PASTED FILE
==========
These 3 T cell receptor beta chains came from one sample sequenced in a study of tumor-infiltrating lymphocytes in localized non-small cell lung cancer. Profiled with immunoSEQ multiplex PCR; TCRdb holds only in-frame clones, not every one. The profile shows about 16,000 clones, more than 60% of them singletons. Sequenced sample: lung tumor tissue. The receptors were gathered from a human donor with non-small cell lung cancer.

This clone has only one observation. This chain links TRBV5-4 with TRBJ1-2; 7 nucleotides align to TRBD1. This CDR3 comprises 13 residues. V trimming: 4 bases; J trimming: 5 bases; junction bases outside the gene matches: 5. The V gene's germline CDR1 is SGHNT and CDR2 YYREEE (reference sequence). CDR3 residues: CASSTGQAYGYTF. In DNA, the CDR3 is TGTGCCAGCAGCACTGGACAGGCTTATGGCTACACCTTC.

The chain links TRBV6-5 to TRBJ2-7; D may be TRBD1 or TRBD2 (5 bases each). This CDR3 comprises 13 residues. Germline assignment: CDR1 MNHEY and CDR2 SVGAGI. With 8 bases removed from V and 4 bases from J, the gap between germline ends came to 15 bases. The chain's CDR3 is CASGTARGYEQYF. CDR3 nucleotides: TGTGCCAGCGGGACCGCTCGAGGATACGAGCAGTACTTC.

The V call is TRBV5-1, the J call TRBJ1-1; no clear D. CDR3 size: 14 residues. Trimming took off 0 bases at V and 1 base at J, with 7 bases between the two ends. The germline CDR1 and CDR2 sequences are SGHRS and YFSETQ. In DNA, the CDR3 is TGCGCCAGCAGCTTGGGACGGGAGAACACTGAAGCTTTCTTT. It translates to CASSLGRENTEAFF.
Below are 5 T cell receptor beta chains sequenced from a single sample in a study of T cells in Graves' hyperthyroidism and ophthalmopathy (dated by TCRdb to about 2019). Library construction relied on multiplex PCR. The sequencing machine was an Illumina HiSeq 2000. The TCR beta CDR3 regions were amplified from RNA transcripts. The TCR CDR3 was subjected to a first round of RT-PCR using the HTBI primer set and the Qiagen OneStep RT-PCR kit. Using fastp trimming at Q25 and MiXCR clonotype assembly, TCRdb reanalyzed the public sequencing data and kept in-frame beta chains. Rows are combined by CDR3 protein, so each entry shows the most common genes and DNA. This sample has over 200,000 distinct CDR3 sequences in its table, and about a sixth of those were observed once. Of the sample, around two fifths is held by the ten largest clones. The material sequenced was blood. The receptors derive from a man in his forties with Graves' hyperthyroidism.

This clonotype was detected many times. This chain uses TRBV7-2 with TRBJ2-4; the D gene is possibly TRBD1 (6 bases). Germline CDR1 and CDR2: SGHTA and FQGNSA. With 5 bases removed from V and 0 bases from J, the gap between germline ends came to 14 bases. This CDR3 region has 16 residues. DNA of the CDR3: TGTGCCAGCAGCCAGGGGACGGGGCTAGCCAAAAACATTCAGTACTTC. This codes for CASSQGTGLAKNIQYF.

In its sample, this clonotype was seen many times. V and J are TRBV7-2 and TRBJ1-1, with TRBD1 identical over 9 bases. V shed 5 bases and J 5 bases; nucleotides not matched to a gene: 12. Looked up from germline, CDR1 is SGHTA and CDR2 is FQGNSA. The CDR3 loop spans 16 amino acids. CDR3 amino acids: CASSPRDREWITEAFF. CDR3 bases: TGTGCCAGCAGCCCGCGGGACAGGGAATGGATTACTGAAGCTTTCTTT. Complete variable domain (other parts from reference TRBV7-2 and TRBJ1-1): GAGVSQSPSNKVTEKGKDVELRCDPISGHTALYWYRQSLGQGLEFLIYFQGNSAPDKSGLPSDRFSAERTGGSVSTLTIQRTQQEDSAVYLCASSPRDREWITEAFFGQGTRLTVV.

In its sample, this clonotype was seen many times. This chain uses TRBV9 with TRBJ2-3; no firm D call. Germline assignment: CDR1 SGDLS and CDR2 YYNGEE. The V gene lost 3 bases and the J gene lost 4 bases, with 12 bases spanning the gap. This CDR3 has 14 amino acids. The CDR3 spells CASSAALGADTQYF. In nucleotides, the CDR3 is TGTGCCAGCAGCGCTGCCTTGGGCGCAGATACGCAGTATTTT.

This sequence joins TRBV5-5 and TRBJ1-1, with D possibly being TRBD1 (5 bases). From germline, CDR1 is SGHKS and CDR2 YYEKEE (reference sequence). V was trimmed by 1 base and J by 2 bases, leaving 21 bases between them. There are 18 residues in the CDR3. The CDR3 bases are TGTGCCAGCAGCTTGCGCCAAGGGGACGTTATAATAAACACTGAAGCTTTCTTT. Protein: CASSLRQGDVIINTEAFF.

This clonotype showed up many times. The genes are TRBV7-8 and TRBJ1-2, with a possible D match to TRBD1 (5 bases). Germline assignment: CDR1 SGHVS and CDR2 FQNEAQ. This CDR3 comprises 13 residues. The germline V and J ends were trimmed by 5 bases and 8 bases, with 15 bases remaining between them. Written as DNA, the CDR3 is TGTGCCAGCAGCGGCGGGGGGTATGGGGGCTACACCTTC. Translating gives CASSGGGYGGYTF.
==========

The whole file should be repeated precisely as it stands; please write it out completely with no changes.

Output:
These 3 T cell receptor beta chains came from one sample sequenced in a study of tumor-infiltrating lymphocytes in localized non-small cell lung cancer. Profiled with immunoSEQ multiplex PCR; TCRdb holds only in-frame clones, not every one. The profile shows about 16,000 clones, more than 60% of them singletons. Sequenced sample: lung tumor tissue. The receptors were gathered from a human donor with non-small cell lung cancer.

This clone has only one observation. This chain links TRBV5-4 with TRBJ1-2; 7 nucleotides align to TRBD1. This CDR3 comprises 13 residues. V trimming: 4 bases; J trimming: 5 bases; junction bases outside the gene matches: 5. The V gene's germline CDR1 is SGHNT and CDR2 YYREEE (reference sequence). CDR3 residues: CASSTGQAYGYTF. In DNA, the CDR3 is TGTGCCAGCAGCACTGGACAGGCTTATGGCTACACCTTC.

The chain links TRBV6-5 to TRBJ2-7; D may be TRBD1 or TRBD2 (5 bases each). This CDR3 comprises 13 residues. Germline assignment: CDR1 MNHEY and CDR2 SVGAGI. With 8 bases removed from V and 4 bases from J, the gap between germline ends came to 15 bases. The chain's CDR3 is CASGTARGYEQYF. CDR3 nucleotides: TGTGCCAGCGGGACCGCTCGAGGATACGAGCAGTACTTC.

The V call is TRBV5-1, the J call TRBJ1-1; no clear D. CDR3 size: 14 residues. Trimming took off 0 bases at V and 1 base at J, with 7 bases between the two ends. The germline CDR1 and CDR2 sequences are SGHRS and YFSETQ. In DNA, the CDR3 is TGCGCCAGCAGCTTGGGACGGGAGAACACTGAAGCTTTCTTT. It translates to CASSLGRENTEAFF.
Below are 5 T cell receptor beta chains sequenced from a single sample in a study of T cells in Graves' hyperthyroidism and ophthalmopathy (dated by TCRdb to about 2019). Library construction relied on multiplex PCR. The sequencing machine was an Illumina HiSeq 2000. The TCR beta CDR3 regions were amplified from RNA transcripts. The TCR CDR3 was subjected to a first round of RT-PCR using the HTBI primer set and the Qiagen OneStep RT-PCR kit. Using fastp trimming at Q25 and MiXCR clonotype assembly, TCRdb reanalyzed the public sequencing data and kept in-frame beta chains. Rows are combined by CDR3 protein, so each entry shows the most common genes and DNA. This sample has over 200,000 distinct CDR3 sequences in its table, and about a sixth of those were observed once. Of the sample, around two fifths is held by the ten largest clones. The material sequenced was blood. The receptors derive from a man in his forties with Graves' hyperthyroidism.

This clonotype was detected many times. This chain uses TRBV7-2 with TRBJ2-4; the D gene is possibly TRBD1 (6 bases). Germline CDR1 and CDR2: SGHTA and FQGNSA. With 5 bases removed from V and 0 bases from J, the gap between germline ends came to 14 bases. This CDR3 region has 16 residues. DNA of the CDR3: TGTGCCAGCAGCCAGGGGACGGGGCTAGCCAAAAACATTCAGTACTTC. This codes for CASSQGTGLAKNIQYF.

In its sample, this clonotype was seen many times. V and J are TRBV7-2 and TRBJ1-1, with TRBD1 identical over 9 bases. V shed 5 bases and J 5 bases; nucleotides not matched to a gene: 12. Looked up from germline, CDR1 is SGHTA and CDR2 is FQGNSA. The CDR3 loop spans 16 amino acids. CDR3 amino acids: CASSPRDREWITEAFF. CDR3 bases: TGTGCCAGCAGCCCGCGGGACAGGGAATGGATTACTGAAGCTTTCTTT. Complete variable domain (other parts from reference TRBV7-2 and TRBJ1-1): GAGVSQSPSNKVTEKGKDVELRCDPISGHTALYWYRQSLGQGLEFLIYFQGNSAPDKSGLPSDRFSAERTGGSVSTLTIQRTQQEDSAVYLCASSPRDREWITEAFFGQGTRLTVV.

In its sample, this clonotype was seen many times. This chain uses TRBV9 with TRBJ2-3; no firm D call. Germline assignment: CDR1 SGDLS and CDR2 YYNGEE. The V gene lost 3 bases and the J gene lost 4 bases, with 12 bases spanning the gap. This CDR3 has 14 amino acids. The CDR3 spells CASSAALGADTQYF. In nucleotides, the CDR3 is TGTGCCAGCAGCGCTGCCTTGGGCGCAGATACGCAGTATTTT.

This sequence joins TRBV5-5 and TRBJ1-1, with D possibly being TRBD1 (5 bases). From germline, CDR1 is SGHKS and CDR2 YYEKEE (reference sequence). V was trimmed by 1 base and J by 2 bases, leaving 21 bases between them. There are 18 residues in the CDR3. The CDR3 bases are TGTGCCAGCAGCTTGCGCCAAGGGGACGTTATAATAAACACTGAAGCTTTCTTT. Protein: CASSLRQGDVIINTEAFF.

This clonotype showed up many times. The genes are TRBV7-8 and TRBJ1-2, with a possible D match to TRBD1 (5 bases). Germline assignment: CDR1 SGHVS and CDR2 FQNEAQ. This CDR3 comprises 13 residues. The germline V and J ends were trimmed by 5 bases and 8 bases, with 15 bases remaining between them. Written as DNA, the CDR3 is TGTGCCAGCAGCGGCGGGGGGTATGGGGGCTACACCTTC. Translating gives CASSGGGYGGYTF.